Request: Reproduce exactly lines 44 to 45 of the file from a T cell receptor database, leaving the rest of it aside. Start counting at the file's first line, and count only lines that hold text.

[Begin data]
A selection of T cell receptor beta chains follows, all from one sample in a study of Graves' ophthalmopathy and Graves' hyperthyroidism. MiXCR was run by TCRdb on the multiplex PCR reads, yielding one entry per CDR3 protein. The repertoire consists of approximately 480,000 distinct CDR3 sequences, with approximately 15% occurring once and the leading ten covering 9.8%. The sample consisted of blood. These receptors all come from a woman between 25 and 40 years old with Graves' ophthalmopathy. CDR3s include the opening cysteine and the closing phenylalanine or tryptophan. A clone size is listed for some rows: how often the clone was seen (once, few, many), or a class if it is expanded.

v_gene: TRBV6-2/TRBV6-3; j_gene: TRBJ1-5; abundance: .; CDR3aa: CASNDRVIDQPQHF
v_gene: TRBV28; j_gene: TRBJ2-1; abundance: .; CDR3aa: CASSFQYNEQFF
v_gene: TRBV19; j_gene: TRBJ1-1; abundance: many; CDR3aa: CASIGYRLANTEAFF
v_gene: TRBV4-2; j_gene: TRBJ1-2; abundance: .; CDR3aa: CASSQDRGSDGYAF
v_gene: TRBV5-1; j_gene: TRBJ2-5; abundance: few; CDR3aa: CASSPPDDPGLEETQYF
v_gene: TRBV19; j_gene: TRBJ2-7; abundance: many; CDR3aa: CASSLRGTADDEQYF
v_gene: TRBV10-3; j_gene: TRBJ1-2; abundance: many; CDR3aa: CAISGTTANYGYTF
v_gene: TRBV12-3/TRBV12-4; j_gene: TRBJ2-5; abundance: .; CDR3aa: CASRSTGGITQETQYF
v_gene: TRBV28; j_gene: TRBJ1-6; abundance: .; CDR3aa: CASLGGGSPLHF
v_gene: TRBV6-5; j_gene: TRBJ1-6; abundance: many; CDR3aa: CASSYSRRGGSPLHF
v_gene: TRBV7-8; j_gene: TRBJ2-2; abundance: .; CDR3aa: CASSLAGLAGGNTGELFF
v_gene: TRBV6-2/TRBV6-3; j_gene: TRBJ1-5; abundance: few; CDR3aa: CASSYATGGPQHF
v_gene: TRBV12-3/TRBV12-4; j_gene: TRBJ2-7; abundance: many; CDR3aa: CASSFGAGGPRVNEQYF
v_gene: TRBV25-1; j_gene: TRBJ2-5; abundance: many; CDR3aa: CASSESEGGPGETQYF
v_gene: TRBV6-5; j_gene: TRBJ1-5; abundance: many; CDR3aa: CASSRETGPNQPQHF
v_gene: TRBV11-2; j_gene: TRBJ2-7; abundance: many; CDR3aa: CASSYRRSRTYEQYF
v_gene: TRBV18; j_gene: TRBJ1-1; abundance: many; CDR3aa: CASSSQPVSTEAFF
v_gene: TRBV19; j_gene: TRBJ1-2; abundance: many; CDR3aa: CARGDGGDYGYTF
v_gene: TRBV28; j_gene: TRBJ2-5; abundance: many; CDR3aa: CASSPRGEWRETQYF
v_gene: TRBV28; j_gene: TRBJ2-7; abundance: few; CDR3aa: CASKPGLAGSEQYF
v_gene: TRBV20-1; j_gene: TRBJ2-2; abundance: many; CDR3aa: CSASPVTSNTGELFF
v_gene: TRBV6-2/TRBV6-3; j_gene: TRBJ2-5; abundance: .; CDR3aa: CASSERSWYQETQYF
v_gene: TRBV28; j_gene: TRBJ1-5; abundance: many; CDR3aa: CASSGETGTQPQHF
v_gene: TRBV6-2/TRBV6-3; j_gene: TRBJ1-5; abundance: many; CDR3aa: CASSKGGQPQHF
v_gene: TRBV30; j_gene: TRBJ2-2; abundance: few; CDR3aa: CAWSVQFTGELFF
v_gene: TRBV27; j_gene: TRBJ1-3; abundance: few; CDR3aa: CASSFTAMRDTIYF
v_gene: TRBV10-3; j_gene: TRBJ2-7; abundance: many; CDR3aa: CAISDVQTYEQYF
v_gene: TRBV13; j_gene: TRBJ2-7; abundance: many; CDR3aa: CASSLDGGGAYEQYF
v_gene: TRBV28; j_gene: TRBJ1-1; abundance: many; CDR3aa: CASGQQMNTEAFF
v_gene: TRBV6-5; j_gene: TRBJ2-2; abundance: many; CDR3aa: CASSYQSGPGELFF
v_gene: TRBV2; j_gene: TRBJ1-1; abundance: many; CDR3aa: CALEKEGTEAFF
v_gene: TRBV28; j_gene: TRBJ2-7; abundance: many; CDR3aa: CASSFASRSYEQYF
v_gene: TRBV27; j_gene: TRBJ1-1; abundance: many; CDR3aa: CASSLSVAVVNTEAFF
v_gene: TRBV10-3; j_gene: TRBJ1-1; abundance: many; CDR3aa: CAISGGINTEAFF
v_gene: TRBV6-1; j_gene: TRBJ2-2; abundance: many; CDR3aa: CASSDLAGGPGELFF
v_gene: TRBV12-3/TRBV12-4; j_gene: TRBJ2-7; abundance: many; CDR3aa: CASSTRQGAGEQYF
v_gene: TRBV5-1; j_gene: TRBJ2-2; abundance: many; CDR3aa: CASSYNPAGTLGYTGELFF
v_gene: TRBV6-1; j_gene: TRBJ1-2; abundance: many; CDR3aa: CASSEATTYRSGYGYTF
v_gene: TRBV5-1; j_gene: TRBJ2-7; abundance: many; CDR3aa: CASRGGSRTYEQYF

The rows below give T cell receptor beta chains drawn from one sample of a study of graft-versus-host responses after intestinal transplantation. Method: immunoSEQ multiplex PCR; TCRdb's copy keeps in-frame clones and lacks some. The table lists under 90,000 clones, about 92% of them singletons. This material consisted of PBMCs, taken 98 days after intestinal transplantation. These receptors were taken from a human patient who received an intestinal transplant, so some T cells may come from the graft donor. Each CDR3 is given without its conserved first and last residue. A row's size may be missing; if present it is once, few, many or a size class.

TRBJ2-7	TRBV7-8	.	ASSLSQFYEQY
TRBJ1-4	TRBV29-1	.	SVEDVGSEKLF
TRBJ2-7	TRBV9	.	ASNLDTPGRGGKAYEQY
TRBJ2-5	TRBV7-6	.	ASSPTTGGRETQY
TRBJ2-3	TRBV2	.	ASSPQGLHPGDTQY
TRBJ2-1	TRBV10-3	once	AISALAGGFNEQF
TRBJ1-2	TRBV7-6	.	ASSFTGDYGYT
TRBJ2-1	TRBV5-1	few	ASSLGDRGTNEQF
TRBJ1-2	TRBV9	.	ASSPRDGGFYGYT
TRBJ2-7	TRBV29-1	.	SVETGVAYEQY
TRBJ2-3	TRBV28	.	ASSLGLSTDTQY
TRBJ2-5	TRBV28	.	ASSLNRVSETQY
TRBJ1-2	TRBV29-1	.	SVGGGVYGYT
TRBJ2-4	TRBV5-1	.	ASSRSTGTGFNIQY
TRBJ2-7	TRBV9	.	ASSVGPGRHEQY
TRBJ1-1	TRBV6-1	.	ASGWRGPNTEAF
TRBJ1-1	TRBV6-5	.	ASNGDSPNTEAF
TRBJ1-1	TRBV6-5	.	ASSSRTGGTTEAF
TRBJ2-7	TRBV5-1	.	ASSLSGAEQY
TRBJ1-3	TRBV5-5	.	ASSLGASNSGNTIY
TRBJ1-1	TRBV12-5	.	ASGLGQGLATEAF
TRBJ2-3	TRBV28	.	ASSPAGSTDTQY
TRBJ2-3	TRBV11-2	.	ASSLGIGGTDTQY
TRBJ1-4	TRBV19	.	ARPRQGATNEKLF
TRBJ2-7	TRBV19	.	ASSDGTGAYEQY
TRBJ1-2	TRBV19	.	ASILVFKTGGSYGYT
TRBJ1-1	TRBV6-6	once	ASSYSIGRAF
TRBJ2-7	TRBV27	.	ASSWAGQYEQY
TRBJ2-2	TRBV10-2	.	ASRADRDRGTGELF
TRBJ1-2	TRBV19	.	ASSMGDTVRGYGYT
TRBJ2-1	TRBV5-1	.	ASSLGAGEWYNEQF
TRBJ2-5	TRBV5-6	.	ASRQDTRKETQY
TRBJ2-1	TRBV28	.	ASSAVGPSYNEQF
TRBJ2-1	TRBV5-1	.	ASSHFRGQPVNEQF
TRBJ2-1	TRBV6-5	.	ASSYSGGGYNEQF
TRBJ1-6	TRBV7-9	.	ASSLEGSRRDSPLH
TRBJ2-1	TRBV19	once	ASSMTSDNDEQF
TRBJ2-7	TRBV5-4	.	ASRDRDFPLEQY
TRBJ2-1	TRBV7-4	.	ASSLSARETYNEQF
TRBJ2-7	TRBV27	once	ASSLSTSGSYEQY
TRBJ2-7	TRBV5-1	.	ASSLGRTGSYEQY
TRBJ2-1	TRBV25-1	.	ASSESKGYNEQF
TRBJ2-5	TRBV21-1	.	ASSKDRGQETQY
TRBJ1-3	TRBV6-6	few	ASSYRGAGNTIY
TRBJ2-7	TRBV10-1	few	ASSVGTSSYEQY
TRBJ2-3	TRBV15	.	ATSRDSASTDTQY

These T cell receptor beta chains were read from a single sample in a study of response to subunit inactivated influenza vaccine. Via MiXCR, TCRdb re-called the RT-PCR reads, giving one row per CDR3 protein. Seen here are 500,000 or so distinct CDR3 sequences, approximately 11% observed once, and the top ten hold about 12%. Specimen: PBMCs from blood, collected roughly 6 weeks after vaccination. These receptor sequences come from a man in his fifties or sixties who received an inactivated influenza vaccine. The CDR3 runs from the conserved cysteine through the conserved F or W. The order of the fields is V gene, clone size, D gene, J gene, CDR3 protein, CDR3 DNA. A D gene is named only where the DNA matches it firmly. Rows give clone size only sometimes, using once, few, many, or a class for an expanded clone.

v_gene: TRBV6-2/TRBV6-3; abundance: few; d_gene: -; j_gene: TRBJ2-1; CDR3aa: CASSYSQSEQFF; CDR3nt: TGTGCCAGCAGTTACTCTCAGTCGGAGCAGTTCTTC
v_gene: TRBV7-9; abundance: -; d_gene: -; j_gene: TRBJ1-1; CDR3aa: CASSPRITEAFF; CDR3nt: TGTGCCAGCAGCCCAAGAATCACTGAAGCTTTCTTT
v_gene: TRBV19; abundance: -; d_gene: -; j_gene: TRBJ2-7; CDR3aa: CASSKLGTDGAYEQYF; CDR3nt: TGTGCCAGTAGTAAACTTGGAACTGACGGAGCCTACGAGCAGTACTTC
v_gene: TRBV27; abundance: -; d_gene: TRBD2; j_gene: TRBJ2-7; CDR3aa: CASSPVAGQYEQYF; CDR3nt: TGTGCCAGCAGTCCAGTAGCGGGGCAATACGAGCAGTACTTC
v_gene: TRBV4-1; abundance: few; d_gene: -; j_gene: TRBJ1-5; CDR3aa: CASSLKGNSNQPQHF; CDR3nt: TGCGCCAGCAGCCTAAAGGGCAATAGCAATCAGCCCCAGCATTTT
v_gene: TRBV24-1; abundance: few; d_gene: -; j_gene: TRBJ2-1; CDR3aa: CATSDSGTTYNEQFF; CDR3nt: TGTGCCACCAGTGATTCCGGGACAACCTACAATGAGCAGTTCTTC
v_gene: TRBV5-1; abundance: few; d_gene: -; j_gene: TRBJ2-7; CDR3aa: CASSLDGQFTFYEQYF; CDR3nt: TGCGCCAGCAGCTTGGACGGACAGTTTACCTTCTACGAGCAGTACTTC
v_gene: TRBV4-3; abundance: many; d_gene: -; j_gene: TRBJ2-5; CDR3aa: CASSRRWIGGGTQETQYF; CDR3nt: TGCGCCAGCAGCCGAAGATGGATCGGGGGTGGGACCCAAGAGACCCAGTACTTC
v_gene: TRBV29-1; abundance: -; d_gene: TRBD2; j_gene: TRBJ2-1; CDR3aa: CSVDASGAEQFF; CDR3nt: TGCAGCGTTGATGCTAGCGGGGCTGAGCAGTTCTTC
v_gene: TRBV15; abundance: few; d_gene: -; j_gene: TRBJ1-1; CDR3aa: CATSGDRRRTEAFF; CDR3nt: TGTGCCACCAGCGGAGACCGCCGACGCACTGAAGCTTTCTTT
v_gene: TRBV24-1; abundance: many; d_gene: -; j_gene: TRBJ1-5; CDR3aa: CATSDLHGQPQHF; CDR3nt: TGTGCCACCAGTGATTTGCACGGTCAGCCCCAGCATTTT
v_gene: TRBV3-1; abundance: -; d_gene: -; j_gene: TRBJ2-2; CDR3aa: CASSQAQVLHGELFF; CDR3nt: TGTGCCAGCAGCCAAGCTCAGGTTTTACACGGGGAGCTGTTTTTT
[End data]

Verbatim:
TRBJ2-7	TRBV9	.	ASNLDTPGRGGKAYEQY
TRBJ2-5	TRBV7-6	.	ASSPTTGGRETQY